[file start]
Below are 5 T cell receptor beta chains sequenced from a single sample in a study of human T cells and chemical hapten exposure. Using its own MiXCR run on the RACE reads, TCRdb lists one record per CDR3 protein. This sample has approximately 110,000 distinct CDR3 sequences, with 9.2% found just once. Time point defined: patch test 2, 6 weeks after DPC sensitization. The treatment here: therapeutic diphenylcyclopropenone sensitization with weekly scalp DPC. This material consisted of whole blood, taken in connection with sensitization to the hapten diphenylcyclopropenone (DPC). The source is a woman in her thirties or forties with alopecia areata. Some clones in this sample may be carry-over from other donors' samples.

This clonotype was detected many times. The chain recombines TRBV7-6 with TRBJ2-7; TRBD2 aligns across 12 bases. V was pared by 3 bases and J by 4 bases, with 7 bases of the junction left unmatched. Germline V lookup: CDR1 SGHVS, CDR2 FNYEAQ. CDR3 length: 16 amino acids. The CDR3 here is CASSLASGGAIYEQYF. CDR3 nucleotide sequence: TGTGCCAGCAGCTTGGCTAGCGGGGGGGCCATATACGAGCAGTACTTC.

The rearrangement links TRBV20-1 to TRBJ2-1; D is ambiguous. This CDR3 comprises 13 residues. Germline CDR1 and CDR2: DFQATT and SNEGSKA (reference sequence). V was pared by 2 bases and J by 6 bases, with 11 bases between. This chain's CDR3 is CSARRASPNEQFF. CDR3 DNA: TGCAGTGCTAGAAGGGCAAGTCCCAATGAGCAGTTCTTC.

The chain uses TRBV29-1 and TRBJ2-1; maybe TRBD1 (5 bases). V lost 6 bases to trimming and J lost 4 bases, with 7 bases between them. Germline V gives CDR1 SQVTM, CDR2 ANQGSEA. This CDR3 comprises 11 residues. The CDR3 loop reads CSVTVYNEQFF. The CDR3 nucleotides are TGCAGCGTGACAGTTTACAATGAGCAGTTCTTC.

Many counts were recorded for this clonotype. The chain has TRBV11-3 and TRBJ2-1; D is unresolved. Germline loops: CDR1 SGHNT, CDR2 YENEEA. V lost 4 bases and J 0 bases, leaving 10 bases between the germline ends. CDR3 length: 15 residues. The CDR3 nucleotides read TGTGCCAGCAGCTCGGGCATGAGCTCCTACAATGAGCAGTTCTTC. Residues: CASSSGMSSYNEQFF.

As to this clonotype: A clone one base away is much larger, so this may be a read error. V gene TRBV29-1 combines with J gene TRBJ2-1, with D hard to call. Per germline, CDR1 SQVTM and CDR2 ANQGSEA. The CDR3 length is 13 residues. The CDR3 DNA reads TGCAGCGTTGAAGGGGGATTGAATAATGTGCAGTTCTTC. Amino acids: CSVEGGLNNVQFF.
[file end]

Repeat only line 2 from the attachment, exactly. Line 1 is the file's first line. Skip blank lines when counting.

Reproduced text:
This clonotype was detected many times. The chain recombines TRBV7-6 with TRBJ2-7; TRBD2 aligns across 12 bases. V was pared by 3 bases and J by 4 bases, with 7 bases of the junction left unmatched. Germline V lookup: CDR1 SGHVS, CDR2 FNYEAQ. CDR3 length: 16 amino acids. The CDR3 here is CASSLASGGAIYEQYF. CDR3 nucleotide sequence: TGTGCCAGCAGCTTGGCTAGCGGGGGGGCCATATACGAGCAGTACTTC.